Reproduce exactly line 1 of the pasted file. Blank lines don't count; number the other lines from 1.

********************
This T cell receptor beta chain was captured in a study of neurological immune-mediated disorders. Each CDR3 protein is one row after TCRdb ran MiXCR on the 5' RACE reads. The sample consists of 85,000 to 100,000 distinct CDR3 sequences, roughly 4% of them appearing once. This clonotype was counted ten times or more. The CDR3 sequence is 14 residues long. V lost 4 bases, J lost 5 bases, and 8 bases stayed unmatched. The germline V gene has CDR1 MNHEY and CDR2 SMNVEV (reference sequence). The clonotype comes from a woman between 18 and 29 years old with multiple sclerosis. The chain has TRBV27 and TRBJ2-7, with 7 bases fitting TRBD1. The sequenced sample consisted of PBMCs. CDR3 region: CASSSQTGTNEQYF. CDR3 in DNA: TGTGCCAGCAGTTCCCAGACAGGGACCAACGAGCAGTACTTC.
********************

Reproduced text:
This T cell receptor beta chain was captured in a study of neurological immune-mediated disorders. Each CDR3 protein is one row after TCRdb ran MiXCR on the 5' RACE reads. The sample consists of 85,000 to 100,000 distinct CDR3 sequences, roughly 4% of them appearing once. This clonotype was counted ten times or more. The CDR3 sequence is 14 residues long. V lost 4 bases, J lost 5 bases, and 8 bases stayed unmatched. The germline V gene has CDR1 MNHEY and CDR2 SMNVEV (reference sequence). The clonotype comes from a woman between 18 and 29 years old with multiple sclerosis. The chain has TRBV27 and TRBJ2-7, with 7 bases fitting TRBD1. The sequenced sample consisted of PBMCs. CDR3 region: CASSSQTGTNEQYF. CDR3 in DNA: TGTGCCAGCAGTTCCCAGACAGGGACCAACGAGCAGTACTTC.